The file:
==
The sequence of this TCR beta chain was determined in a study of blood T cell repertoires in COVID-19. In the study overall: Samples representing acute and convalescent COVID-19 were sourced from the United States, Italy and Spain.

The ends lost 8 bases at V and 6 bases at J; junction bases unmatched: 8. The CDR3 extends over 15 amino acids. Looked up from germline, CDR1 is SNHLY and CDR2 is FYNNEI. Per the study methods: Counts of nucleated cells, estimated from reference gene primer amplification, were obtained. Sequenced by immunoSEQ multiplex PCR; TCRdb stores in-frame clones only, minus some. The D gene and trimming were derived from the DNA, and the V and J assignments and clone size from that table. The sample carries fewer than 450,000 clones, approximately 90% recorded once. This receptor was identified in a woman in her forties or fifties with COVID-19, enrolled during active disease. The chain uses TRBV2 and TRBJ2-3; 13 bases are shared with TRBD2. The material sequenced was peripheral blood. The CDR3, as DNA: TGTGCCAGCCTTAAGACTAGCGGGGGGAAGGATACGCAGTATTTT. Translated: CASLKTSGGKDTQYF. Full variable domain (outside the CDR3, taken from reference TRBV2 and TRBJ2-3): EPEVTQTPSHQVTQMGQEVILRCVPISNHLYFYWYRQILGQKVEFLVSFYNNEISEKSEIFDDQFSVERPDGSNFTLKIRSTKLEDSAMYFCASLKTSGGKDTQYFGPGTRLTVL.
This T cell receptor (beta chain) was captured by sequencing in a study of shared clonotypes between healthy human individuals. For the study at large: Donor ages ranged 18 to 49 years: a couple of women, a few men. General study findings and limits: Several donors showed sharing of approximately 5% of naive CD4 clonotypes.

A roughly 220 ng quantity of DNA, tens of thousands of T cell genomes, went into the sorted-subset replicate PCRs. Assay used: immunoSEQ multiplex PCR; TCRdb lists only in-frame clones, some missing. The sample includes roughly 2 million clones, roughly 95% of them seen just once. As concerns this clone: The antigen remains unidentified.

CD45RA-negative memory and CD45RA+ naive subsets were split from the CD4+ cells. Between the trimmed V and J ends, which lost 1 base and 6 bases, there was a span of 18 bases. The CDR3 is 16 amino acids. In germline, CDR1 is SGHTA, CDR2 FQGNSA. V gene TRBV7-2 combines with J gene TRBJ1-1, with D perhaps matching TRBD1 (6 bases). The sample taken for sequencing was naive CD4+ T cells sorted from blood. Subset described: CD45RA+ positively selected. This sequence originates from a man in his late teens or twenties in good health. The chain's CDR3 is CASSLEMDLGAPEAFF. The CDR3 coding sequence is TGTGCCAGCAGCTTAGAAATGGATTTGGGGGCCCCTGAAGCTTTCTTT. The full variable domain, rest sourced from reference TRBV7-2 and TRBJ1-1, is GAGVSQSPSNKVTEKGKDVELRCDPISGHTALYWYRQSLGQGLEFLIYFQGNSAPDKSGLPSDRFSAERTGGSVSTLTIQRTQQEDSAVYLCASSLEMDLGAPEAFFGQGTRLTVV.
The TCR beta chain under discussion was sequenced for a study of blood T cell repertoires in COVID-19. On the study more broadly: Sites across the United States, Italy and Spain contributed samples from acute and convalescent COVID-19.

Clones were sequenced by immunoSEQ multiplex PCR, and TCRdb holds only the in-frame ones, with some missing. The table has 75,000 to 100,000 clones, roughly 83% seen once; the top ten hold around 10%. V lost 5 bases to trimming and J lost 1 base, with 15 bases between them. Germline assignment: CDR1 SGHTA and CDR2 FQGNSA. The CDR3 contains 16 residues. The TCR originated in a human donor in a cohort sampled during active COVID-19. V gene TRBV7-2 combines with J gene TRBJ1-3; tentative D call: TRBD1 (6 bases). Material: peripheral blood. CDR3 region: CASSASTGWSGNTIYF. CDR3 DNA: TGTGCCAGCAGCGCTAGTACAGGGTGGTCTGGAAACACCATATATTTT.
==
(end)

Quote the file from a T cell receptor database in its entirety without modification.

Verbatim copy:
The sequence of this TCR beta chain was determined in a study of blood T cell repertoires in COVID-19. In the study overall: Samples representing acute and convalescent COVID-19 were sourced from the United States, Italy and Spain.

The ends lost 8 bases at V and 6 bases at J; junction bases unmatched: 8. The CDR3 extends over 15 amino acids. Looked up from germline, CDR1 is SNHLY and CDR2 is FYNNEI. Per the study methods: Counts of nucleated cells, estimated from reference gene primer amplification, were obtained. Sequenced by immunoSEQ multiplex PCR; TCRdb stores in-frame clones only, minus some. The D gene and trimming were derived from the DNA, and the V and J assignments and clone size from that table. The sample carries fewer than 450,000 clones, approximately 90% recorded once. This receptor was identified in a woman in her forties or fifties with COVID-19, enrolled during active disease. The chain uses TRBV2 and TRBJ2-3; 13 bases are shared with TRBD2. The material sequenced was peripheral blood. The CDR3, as DNA: TGTGCCAGCCTTAAGACTAGCGGGGGGAAGGATACGCAGTATTTT. Translated: CASLKTSGGKDTQYF. Full variable domain (outside the CDR3, taken from reference TRBV2 and TRBJ2-3): EPEVTQTPSHQVTQMGQEVILRCVPISNHLYFYWYRQILGQKVEFLVSFYNNEISEKSEIFDDQFSVERPDGSNFTLKIRSTKLEDSAMYFCASLKTSGGKDTQYFGPGTRLTVL.
This T cell receptor (beta chain) was captured by sequencing in a study of shared clonotypes between healthy human individuals. For the study at large: Donor ages ranged 18 to 49 years: a couple of women, a few men. General study findings and limits: Several donors showed sharing of approximately 5% of naive CD4 clonotypes.

A roughly 220 ng quantity of DNA, tens of thousands of T cell genomes, went into the sorted-subset replicate PCRs. Assay used: immunoSEQ multiplex PCR; TCRdb lists only in-frame clones, some missing. The sample includes roughly 2 million clones, roughly 95% of them seen just once. As concerns this clone: The antigen remains unidentified.

CD45RA-negative memory and CD45RA+ naive subsets were split from the CD4+ cells. Between the trimmed V and J ends, which lost 1 base and 6 bases, there was a span of 18 bases. The CDR3 is 16 amino acids. In germline, CDR1 is SGHTA, CDR2 FQGNSA. V gene TRBV7-2 combines with J gene TRBJ1-1, with D perhaps matching TRBD1 (6 bases). The sample taken for sequencing was naive CD4+ T cells sorted from blood. Subset described: CD45RA+ positively selected. This sequence originates from a man in his late teens or twenties in good health. The chain's CDR3 is CASSLEMDLGAPEAFF. The CDR3 coding sequence is TGTGCCAGCAGCTTAGAAATGGATTTGGGGGCCCCTGAAGCTTTCTTT. The full variable domain, rest sourced from reference TRBV7-2 and TRBJ1-1, is GAGVSQSPSNKVTEKGKDVELRCDPISGHTALYWYRQSLGQGLEFLIYFQGNSAPDKSGLPSDRFSAERTGGSVSTLTIQRTQQEDSAVYLCASSLEMDLGAPEAFFGQGTRLTVV.
The TCR beta chain under discussion was sequenced for a study of blood T cell repertoires in COVID-19. On the study more broadly: Sites across the United States, Italy and Spain contributed samples from acute and convalescent COVID-19.

Clones were sequenced by immunoSEQ multiplex PCR, and TCRdb holds only the in-frame ones, with some missing. The table has 75,000 to 100,000 clones, roughly 83% seen once; the top ten hold around 10%. V lost 5 bases to trimming and J lost 1 base, with 15 bases between them. Germline assignment: CDR1 SGHTA and CDR2 FQGNSA. The CDR3 contains 16 residues. The TCR originated in a human donor in a cohort sampled during active COVID-19. V gene TRBV7-2 combines with J gene TRBJ1-3; tentative D call: TRBD1 (6 bases). Material: peripheral blood. CDR3 region: CASSASTGWSGNTIYF. CDR3 DNA: TGTGCCAGCAGCGCTAGTACAGGGTGGTCTGGAAACACCATATATTTT.